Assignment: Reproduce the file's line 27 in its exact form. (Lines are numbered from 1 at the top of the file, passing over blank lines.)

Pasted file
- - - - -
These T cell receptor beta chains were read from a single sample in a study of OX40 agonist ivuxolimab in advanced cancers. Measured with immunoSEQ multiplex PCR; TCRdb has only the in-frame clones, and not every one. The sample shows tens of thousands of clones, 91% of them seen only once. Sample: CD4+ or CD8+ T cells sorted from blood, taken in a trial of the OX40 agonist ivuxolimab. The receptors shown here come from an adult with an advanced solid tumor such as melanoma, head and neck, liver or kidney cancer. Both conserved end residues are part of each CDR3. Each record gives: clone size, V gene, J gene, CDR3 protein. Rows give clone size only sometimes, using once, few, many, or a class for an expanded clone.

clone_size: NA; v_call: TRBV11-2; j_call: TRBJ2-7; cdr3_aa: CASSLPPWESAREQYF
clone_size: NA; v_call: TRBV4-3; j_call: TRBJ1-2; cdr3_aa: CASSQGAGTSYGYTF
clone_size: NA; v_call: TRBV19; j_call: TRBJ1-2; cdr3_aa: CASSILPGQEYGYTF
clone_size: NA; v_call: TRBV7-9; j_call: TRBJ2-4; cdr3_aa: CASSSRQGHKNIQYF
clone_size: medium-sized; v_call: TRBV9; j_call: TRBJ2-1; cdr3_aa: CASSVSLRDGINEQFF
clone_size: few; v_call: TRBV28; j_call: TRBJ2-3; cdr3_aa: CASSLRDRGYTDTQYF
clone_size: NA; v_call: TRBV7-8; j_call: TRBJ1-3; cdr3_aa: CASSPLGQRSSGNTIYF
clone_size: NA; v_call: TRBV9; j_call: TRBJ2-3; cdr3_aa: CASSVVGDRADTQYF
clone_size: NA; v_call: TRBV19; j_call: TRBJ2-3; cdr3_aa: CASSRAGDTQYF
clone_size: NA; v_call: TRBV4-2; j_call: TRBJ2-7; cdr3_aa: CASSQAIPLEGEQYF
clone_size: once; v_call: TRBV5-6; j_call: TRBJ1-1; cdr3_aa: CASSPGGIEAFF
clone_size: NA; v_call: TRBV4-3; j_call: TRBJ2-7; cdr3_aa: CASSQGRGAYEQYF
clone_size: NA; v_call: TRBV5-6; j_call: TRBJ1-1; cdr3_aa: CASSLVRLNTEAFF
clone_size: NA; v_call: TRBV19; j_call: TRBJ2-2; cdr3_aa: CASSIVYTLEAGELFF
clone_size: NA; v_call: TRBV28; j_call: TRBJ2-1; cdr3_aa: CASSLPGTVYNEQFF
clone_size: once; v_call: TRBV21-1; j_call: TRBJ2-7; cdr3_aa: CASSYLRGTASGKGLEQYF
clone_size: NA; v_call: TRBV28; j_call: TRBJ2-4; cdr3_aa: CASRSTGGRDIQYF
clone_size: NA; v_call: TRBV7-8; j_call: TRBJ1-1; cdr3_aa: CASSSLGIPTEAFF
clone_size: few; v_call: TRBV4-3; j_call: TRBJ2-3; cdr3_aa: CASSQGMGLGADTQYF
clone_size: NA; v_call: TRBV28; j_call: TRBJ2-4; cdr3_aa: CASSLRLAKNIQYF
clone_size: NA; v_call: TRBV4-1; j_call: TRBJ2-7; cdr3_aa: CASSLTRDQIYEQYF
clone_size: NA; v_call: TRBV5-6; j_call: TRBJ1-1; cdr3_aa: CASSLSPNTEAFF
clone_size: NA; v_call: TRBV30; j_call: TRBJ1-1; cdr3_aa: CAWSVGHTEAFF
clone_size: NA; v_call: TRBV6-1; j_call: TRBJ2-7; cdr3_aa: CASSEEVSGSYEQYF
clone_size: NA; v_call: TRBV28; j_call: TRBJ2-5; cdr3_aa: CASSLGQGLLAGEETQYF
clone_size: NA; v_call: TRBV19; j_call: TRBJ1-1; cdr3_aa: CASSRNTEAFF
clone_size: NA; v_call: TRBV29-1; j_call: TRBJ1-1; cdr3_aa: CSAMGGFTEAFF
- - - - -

clone_size: NA; v_call: TRBV19; j_call: TRBJ1-1; cdr3_aa: CASSRNTEAFF